‘The first step in a design thinking model is you’ve got to empathise with the people who are the target of your project. Well, how do you do that? That’s what people learn when you do anthropology: is how to empathise, how to understand what’s going on, how to make sure you’re not bringing your biases to your work, how to make sure you can get information even when you may not have proper access to people. All of that, they’re all things that anthropologists learn to do and work out on a regular basis…It’s also important at other points in the model when you are trying to define the problem. You want to define the problem with the people, not just make it up as you are going along. When you try to come up with other ideas, you want to bring the people along, so that you can brainstorm those ideas. When you are actually prototyping things, you want to make sure you are including them so they can give you a sense that this thing is going to work or not. So throughout that whole design thinking methodology there’s just anthropology at various points, as far as I’m concerned.


Paulina: ‘I think what anthropology taught me was to always analyse the categories we take for granted. Not everybody lives the same, not everybody eats the same and not everybody dies the same. I see over and over again how normative some journalism/writing/academia can be — constantly reaffirming the same structures and the same processes without looking for the differences and contradictions. I grew up bicultural and bilingual, so I already knew this on some level, but anthropology gave me the necessary disciplinary training to analyse it.’

Are there many other anthropologists in your field?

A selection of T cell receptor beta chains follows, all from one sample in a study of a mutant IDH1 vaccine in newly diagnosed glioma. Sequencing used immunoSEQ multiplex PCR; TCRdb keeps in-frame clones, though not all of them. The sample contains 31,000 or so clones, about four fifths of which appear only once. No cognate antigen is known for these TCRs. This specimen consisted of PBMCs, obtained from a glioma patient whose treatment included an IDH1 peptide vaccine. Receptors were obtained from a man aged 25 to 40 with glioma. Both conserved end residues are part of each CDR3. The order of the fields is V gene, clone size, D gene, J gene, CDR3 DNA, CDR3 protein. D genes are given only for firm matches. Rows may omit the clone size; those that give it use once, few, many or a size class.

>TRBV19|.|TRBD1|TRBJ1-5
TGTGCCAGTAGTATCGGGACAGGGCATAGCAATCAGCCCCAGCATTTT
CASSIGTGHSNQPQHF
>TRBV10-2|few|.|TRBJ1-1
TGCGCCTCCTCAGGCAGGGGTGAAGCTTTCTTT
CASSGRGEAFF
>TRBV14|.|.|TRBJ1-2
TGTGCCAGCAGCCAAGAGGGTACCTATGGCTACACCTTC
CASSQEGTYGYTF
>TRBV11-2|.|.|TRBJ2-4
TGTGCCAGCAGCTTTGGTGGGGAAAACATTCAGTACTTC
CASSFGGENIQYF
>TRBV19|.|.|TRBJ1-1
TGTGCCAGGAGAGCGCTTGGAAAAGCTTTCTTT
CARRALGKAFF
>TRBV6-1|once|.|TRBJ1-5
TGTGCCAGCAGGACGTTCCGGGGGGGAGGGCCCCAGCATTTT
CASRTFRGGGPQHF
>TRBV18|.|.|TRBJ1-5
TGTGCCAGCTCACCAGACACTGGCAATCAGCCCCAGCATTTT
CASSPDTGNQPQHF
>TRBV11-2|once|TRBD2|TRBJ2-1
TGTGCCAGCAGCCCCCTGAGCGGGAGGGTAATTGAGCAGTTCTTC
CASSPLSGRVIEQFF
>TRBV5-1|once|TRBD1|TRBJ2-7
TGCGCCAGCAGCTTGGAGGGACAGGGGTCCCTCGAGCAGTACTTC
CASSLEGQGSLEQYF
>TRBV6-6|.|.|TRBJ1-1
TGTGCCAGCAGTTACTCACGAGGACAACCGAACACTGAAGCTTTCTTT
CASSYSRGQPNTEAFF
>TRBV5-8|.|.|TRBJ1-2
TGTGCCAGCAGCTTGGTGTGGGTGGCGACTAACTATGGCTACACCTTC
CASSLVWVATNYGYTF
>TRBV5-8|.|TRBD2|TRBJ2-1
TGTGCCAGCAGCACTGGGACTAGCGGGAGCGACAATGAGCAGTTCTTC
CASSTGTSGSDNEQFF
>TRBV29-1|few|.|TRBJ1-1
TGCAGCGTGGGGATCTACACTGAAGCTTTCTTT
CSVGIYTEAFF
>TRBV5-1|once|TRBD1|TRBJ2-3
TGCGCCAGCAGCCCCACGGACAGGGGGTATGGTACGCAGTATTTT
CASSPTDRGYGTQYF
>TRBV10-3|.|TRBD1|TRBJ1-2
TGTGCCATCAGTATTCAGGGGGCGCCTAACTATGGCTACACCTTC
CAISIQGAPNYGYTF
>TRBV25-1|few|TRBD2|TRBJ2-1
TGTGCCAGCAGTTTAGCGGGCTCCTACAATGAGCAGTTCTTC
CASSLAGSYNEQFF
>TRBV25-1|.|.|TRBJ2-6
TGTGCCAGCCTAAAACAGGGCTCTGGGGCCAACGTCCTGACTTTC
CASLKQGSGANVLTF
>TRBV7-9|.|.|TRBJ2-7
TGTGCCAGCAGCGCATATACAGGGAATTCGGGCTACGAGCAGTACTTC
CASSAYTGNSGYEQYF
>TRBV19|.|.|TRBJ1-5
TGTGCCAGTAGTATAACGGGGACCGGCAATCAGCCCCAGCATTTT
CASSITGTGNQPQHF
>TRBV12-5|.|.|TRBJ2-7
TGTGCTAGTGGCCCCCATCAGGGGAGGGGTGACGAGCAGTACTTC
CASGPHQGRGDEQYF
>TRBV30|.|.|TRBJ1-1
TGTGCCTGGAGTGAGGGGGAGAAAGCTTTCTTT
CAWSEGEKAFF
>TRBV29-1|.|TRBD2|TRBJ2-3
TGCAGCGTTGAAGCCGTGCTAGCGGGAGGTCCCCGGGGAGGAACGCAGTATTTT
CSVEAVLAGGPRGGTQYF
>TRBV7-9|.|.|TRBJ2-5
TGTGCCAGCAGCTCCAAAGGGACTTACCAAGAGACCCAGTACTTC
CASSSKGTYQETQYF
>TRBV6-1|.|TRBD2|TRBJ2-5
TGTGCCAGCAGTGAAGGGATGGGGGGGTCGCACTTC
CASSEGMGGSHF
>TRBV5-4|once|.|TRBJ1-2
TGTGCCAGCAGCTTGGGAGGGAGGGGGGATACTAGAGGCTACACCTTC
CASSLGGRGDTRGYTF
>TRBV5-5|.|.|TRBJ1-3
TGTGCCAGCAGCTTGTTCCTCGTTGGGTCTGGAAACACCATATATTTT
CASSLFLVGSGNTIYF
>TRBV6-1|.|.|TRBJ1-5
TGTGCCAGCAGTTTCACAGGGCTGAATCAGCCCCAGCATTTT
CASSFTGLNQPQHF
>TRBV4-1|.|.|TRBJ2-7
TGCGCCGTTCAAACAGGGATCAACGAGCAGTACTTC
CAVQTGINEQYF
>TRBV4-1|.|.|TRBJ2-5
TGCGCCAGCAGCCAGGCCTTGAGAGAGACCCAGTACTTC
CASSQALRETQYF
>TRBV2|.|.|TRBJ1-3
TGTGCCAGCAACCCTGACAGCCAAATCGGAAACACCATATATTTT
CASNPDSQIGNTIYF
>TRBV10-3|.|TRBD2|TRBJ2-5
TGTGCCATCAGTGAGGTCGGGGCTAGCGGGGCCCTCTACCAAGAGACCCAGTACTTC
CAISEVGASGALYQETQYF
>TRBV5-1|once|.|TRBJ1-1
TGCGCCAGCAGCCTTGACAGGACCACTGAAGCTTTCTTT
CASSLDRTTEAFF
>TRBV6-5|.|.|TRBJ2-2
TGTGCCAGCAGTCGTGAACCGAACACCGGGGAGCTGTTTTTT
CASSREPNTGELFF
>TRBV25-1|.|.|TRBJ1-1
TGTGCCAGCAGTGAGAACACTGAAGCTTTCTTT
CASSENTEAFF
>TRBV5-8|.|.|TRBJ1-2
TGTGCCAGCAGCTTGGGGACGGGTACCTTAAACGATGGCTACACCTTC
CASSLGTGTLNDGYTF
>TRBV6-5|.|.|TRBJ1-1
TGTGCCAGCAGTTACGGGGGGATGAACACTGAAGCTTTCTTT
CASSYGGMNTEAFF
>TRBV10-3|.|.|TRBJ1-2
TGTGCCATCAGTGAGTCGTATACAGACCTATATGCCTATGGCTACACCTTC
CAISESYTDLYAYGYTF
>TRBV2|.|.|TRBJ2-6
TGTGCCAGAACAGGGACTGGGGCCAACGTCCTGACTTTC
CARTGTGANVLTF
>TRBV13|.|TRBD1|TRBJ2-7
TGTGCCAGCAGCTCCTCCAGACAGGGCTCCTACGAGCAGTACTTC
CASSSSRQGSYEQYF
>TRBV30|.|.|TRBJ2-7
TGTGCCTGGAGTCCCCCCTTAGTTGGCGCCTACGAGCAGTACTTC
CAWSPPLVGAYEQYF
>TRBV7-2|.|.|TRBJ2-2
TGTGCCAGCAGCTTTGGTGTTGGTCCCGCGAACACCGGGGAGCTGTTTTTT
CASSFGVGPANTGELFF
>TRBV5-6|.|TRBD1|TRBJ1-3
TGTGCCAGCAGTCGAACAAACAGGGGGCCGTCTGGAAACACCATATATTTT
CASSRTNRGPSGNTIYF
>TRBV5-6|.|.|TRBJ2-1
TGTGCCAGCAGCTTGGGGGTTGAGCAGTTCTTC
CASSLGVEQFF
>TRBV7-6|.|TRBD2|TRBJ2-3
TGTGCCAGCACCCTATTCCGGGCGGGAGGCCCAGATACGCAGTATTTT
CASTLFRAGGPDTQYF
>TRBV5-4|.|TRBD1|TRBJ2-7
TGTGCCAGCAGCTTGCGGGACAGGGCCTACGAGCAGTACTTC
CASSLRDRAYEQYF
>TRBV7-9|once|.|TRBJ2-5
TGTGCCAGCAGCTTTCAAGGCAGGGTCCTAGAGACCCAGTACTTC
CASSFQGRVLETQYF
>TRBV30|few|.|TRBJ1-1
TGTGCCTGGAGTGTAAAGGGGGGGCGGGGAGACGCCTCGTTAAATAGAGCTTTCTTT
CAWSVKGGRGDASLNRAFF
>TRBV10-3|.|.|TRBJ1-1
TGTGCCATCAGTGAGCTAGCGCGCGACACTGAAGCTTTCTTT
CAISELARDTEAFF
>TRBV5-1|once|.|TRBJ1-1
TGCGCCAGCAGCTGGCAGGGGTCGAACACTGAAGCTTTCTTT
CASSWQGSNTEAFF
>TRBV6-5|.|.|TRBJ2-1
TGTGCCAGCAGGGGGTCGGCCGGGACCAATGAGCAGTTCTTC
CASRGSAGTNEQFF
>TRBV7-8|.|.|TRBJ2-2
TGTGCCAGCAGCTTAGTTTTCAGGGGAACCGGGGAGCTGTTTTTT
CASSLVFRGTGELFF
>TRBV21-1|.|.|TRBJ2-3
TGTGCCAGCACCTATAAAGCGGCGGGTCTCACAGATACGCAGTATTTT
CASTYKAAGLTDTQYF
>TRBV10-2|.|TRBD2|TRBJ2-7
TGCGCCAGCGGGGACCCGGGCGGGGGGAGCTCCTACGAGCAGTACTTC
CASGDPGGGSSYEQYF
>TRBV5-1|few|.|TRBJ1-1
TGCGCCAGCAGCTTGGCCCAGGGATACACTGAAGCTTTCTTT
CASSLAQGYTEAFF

Overview: As anthropology graduates, the interviewees generally felt like they were quite unique in their fields, with the exception of user experience, IT, and marketing being growing fields for anthropologists because companies are seeking them out for the skills and knowledge that they bring. People with social work, legal, psychology, sociology, politics, and history backgrounds often do similar types of work to anthropologists. An anthropology degree can bring an advantageous edge that others don’t have because anthropologists ask different kinds of questions, use different sorts of methods and get different results.


Pasquale: ‘Early on I would have said there weren’t that many, but I think what’s happening now particularly in areas like IT, people are looking at anthropology and ethnography and they actually like what they see, because they want people that can be comfortable in planning and in going in and investigating what’s going on somewhere, or what people are thinking…There is a fast growing area of user research…or UX research (which is slightly different)’


Paulina: ‘I think most people writing about Poland for English-language publications — if I restrict it to this example — are politics or history majors. Many of them seem to have done PPE-style degrees at OxBridge-type institutions. They do really good work, but again, some of them seem to reaffirm structures instead of questioning them (reporting on the state and its institutions as if liberal democracy is the only thing to have ever existed), which during this period of political meltdown is more than a little problematic. Anthropologists ask different questions and I think the more they participate in public discourse, the better we will all be. So get to it!’

What are some thoughts and advice for finding the right work using your anthropology degree?

Pasquale: ‘In the mean time you may have to take up jobs that aren’t that funky. But I think once you’ve realised you want to go in a certain direction then you just keep trying to get into that area.’

Paulina: ‘While I was freelancing, I worked as an ESL teacher in Poland and Australia, which was a great fall-back job (actually, teaching is probably the most useful thing I have ever done). And what better place to flex your anthropological muscles than in another country, in a cross-cultural context.’

A note on writing from Paulina: ‘Writing, on the other hand is a lifelong pursuit with no certain outcome. Being instrumental about it can kill it, being too idealistic about it can kill it too — you shouldn’t do it unless it’s something you feel you need to do. Definitely don’t do it if you want people to like you — they won’t.’

Some final advice from Katie

See more:

Geertz, C 1973, The Interpretation of Cultures, New York: Basic Books.

[Images my own from my travels around this continent – I hope they make you feel as calm as they make me feel.]

3 thoughts on “Beyond Academia: what else can you do with your anthropology degree?”